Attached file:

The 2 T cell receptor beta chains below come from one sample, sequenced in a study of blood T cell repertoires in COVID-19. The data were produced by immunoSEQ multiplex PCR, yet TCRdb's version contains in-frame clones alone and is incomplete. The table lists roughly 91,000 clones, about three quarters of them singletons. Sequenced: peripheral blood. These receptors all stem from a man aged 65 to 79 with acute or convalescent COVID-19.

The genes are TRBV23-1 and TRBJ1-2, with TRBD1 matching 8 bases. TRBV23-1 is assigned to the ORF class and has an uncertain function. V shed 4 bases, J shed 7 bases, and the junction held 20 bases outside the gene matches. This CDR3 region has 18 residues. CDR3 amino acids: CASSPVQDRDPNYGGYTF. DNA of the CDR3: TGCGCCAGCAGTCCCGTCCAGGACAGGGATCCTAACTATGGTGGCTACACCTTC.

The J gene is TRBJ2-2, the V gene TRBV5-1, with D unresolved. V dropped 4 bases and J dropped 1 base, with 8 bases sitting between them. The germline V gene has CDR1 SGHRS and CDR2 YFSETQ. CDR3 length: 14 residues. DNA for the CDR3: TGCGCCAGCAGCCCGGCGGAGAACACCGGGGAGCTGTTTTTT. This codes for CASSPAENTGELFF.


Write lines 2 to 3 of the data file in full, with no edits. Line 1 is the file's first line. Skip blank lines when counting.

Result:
The genes are TRBV23-1 and TRBJ1-2, with TRBD1 matching 8 bases. TRBV23-1 is assigned to the ORF class and has an uncertain function. V shed 4 bases, J shed 7 bases, and the junction held 20 bases outside the gene matches. This CDR3 region has 18 residues. CDR3 amino acids: CASSPVQDRDPNYGGYTF. DNA of the CDR3: TGCGCCAGCAGTCCCGTCCAGGACAGGGATCCTAACTATGGTGGCTACACCTTC.

The J gene is TRBJ2-2, the V gene TRBV5-1, with D unresolved. V dropped 4 bases and J dropped 1 base, with 8 bases sitting between them. The germline V gene has CDR1 SGHRS and CDR2 YFSETQ. CDR3 length: 14 residues. DNA for the CDR3: TGCGCCAGCAGCCCGGCGGAGAACACCGGGGAGCTGTTTTTT. This codes for CASSPAENTGELFF.